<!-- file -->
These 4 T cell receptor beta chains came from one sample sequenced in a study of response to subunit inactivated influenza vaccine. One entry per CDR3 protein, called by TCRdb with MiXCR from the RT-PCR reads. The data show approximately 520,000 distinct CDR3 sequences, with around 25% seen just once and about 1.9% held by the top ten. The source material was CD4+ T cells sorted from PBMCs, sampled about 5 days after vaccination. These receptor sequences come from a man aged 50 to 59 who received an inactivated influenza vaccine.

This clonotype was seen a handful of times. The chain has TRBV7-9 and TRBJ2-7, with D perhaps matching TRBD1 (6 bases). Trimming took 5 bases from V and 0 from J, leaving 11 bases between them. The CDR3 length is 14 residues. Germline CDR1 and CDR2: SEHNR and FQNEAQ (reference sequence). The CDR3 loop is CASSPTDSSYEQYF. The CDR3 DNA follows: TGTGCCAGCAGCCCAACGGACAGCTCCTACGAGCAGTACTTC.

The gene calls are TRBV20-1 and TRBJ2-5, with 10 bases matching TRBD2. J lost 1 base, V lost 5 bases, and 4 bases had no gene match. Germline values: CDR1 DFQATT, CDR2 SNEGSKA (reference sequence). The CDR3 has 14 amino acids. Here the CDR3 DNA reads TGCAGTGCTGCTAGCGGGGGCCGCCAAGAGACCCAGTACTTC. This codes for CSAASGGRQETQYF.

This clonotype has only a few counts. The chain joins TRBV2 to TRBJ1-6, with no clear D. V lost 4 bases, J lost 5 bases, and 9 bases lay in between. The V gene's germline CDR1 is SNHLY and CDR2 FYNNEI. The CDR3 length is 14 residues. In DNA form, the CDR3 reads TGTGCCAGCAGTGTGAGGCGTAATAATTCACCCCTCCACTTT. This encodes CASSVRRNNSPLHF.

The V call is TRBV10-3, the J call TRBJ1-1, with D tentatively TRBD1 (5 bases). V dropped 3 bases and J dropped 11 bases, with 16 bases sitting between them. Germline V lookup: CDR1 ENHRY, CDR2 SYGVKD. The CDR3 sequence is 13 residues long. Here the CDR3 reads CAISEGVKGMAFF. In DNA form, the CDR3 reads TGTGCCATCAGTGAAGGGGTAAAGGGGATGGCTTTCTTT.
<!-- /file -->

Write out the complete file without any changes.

These 4 T cell receptor beta chains came from one sample sequenced in a study of response to subunit inactivated influenza vaccine. One entry per CDR3 protein, called by TCRdb with MiXCR from the RT-PCR reads. The data show approximately 520,000 distinct CDR3 sequences, with around 25% seen just once and about 1.9% held by the top ten. The source material was CD4+ T cells sorted from PBMCs, sampled about 5 days after vaccination. These receptor sequences come from a man aged 50 to 59 who received an inactivated influenza vaccine.

This clonotype was seen a handful of times. The chain has TRBV7-9 and TRBJ2-7, with D perhaps matching TRBD1 (6 bases). Trimming took 5 bases from V and 0 from J, leaving 11 bases between them. The CDR3 length is 14 residues. Germline CDR1 and CDR2: SEHNR and FQNEAQ (reference sequence). The CDR3 loop is CASSPTDSSYEQYF. The CDR3 DNA follows: TGTGCCAGCAGCCCAACGGACAGCTCCTACGAGCAGTACTTC.

The gene calls are TRBV20-1 and TRBJ2-5, with 10 bases matching TRBD2. J lost 1 base, V lost 5 bases, and 4 bases had no gene match. Germline values: CDR1 DFQATT, CDR2 SNEGSKA (reference sequence). The CDR3 has 14 amino acids. Here the CDR3 DNA reads TGCAGTGCTGCTAGCGGGGGCCGCCAAGAGACCCAGTACTTC. This codes for CSAASGGRQETQYF.

This clonotype has only a few counts. The chain joins TRBV2 to TRBJ1-6, with no clear D. V lost 4 bases, J lost 5 bases, and 9 bases lay in between. The V gene's germline CDR1 is SNHLY and CDR2 FYNNEI. The CDR3 length is 14 residues. In DNA form, the CDR3 reads TGTGCCAGCAGTGTGAGGCGTAATAATTCACCCCTCCACTTT. This encodes CASSVRRNNSPLHF.

The V call is TRBV10-3, the J call TRBJ1-1, with D tentatively TRBD1 (5 bases). V dropped 3 bases and J dropped 11 bases, with 16 bases sitting between them. Germline V lookup: CDR1 ENHRY, CDR2 SYGVKD. The CDR3 sequence is 13 residues long. Here the CDR3 reads CAISEGVKGMAFF. In DNA form, the CDR3 reads TGTGCCATCAGTGAAGGGGTAAAGGGGATGGCTTTCTTT.